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Still a child for his own parents and already a parent for his own child ...

France 1995


Teenage motherhood is a phenomenon that has always existed, especially in the past.

Today, this phenomenon has become more marginal. However, there are 6,200 births per year, or nearly 1% of all births for these young women between 13 and 18 years old. Our productivist society still regards these adolescent parents or young adolescent women as errors in the functioning of its own system.


However, this phenomenon plays, in my opinion, the role of mirror for our society. It reveals the place it assigns to each age group or each social class. Because this phenomenon also reveals the ambiguities of our desires and actions, these women confuse us with who they are, that is, these others ourselves.

Teenage pregnancies are an old phenomenon that one might have thought has disappeared from developed societies like ours. However, they represent original recent aspects. They are consciously or unconsciously desired and it would be simplistic to regard them only as always due to an accident or a lack of information.


These adolescents, premature parents, find themselves at the hinge between child and adult. They are at the origin of many paradoxes and contain the whole problem of adolescence: on the one hand, these young people are psychologically and biologically capable of procreating and on the other, society refuses them economic, social or legal means. to be autonomous. For these young people today, there are few real sources of appreciation. In addition, they experience a whole series of failures: emotional, family, school, professional, etc. The solution, as some say is to have a child. It allows the young girl to acquire social status. At least she will be a mother ...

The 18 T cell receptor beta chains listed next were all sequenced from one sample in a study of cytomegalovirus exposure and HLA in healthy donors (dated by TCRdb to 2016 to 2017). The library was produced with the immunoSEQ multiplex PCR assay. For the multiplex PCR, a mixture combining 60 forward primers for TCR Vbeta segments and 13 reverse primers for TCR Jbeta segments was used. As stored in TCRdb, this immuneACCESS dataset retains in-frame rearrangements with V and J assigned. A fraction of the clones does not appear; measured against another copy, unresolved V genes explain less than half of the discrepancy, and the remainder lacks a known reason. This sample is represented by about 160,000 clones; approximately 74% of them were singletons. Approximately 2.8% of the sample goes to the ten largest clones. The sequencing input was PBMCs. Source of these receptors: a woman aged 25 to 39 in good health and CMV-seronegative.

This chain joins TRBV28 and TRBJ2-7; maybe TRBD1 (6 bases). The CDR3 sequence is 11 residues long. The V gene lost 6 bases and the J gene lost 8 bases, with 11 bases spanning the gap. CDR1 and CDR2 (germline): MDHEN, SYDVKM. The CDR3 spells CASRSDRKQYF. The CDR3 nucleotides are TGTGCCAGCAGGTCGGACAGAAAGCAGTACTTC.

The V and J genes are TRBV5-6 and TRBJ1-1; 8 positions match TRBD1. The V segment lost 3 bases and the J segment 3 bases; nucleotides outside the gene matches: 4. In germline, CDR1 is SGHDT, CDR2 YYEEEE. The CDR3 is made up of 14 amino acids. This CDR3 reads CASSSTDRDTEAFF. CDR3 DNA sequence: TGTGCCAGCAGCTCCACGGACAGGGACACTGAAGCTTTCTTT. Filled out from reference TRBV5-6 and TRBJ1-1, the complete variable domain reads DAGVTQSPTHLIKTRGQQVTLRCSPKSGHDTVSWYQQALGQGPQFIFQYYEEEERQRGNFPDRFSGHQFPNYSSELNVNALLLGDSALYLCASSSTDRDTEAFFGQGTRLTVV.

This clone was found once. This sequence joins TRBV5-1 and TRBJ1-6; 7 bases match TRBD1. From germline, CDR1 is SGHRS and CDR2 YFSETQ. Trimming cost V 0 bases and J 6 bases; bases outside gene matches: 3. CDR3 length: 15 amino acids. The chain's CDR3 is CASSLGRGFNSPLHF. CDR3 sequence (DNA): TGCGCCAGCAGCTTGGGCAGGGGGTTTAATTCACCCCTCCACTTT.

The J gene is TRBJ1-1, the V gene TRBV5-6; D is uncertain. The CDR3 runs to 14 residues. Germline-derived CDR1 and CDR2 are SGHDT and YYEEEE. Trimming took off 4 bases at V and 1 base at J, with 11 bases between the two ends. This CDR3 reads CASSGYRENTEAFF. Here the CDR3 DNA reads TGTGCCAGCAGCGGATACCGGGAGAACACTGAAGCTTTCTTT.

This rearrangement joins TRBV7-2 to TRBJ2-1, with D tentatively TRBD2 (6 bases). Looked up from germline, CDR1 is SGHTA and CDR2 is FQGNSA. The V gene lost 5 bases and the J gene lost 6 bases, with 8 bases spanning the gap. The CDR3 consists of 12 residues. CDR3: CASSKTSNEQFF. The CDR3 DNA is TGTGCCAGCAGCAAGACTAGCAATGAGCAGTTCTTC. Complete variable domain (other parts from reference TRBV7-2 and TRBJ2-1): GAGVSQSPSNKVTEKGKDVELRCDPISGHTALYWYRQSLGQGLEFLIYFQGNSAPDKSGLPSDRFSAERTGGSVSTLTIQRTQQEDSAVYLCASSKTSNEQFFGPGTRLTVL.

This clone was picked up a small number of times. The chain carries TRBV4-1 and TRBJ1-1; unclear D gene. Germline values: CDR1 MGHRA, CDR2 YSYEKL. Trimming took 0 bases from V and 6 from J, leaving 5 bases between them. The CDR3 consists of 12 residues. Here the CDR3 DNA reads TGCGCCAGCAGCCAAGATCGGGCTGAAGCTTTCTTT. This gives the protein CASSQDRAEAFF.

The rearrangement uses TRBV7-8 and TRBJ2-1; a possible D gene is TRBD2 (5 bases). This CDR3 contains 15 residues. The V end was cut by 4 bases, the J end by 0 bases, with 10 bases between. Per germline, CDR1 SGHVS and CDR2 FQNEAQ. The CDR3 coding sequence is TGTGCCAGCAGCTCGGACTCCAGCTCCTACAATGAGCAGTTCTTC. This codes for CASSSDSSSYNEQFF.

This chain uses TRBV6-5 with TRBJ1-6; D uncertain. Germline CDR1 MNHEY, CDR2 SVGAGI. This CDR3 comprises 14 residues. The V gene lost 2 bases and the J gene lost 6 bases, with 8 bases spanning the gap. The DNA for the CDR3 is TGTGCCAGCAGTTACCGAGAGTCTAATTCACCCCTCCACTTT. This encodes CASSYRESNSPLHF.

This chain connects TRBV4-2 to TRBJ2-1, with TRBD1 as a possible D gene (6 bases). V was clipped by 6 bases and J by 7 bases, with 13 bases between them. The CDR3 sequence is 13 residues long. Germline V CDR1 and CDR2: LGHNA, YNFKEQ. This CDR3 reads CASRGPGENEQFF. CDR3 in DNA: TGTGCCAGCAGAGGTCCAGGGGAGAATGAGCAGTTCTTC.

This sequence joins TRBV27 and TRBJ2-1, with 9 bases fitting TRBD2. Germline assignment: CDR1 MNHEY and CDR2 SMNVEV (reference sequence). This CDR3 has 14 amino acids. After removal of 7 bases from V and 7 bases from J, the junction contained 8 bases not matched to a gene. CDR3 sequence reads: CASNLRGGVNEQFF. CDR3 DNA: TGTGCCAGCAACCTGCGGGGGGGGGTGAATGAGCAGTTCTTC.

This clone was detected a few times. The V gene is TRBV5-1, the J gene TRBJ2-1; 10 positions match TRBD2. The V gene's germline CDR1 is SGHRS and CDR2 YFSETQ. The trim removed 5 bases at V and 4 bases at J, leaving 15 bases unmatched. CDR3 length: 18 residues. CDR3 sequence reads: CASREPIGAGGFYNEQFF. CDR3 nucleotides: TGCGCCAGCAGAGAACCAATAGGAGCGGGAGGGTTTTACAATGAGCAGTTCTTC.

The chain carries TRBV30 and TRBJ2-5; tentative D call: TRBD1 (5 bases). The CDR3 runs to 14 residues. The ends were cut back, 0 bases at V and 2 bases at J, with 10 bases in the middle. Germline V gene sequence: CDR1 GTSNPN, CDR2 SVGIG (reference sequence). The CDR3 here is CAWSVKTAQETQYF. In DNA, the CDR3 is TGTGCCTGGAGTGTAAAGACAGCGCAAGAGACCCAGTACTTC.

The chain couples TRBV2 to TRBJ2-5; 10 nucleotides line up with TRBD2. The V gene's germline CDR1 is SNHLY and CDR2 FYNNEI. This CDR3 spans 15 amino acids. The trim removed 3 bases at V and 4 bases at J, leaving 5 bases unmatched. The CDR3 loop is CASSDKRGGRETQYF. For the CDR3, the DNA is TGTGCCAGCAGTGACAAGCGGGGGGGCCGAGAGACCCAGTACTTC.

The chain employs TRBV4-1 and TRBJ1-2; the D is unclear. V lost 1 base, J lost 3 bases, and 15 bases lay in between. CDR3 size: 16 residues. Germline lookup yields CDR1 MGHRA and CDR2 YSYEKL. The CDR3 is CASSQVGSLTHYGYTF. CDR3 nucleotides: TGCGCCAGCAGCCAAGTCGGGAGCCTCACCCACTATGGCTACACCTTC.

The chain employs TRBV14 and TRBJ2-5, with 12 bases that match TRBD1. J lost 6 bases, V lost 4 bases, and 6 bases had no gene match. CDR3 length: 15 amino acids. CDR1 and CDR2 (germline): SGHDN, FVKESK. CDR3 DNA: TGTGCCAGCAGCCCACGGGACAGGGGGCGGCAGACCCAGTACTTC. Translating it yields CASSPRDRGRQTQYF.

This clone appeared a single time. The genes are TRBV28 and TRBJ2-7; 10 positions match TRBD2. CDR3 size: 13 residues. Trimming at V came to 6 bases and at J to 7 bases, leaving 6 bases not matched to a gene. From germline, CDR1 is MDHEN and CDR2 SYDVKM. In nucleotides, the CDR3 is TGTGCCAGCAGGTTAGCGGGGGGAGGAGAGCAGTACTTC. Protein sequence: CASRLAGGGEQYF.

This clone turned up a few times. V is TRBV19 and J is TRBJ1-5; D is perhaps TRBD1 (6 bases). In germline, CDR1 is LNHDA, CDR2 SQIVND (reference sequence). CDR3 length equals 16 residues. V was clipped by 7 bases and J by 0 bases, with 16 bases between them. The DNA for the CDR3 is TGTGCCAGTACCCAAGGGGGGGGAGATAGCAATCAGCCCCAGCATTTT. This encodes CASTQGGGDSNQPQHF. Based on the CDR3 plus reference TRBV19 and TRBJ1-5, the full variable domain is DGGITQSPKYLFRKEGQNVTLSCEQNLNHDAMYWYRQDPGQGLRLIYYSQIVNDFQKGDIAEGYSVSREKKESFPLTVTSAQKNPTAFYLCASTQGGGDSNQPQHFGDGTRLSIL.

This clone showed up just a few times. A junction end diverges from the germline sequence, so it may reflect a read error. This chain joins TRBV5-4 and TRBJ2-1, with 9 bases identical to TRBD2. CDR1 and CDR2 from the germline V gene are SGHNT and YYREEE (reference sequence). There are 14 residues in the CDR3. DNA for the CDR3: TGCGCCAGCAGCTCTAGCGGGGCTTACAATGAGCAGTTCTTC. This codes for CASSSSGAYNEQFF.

Carrying a child, bringing it into the world, raising it or bringing it up for adoption is always to love it.

I wanted to explore their life by revealing the beautiful and the noble and perhaps also, let's not be idealistic and naive, the aspects less rosy and yet no less real.


I wanted to visit their existence, to be a companion for a moment, to share their daily life, their habits with sorrows, sorrows and joys, in their family, in foster homes or in the very "new" family that they have now created with their friend, partner or husband.


Still a child for his own parents and already a parent for his own child.

This child projects them into adulthood when childhood is so near.

Paradox, fiction or reality?

Lizzie SADIN


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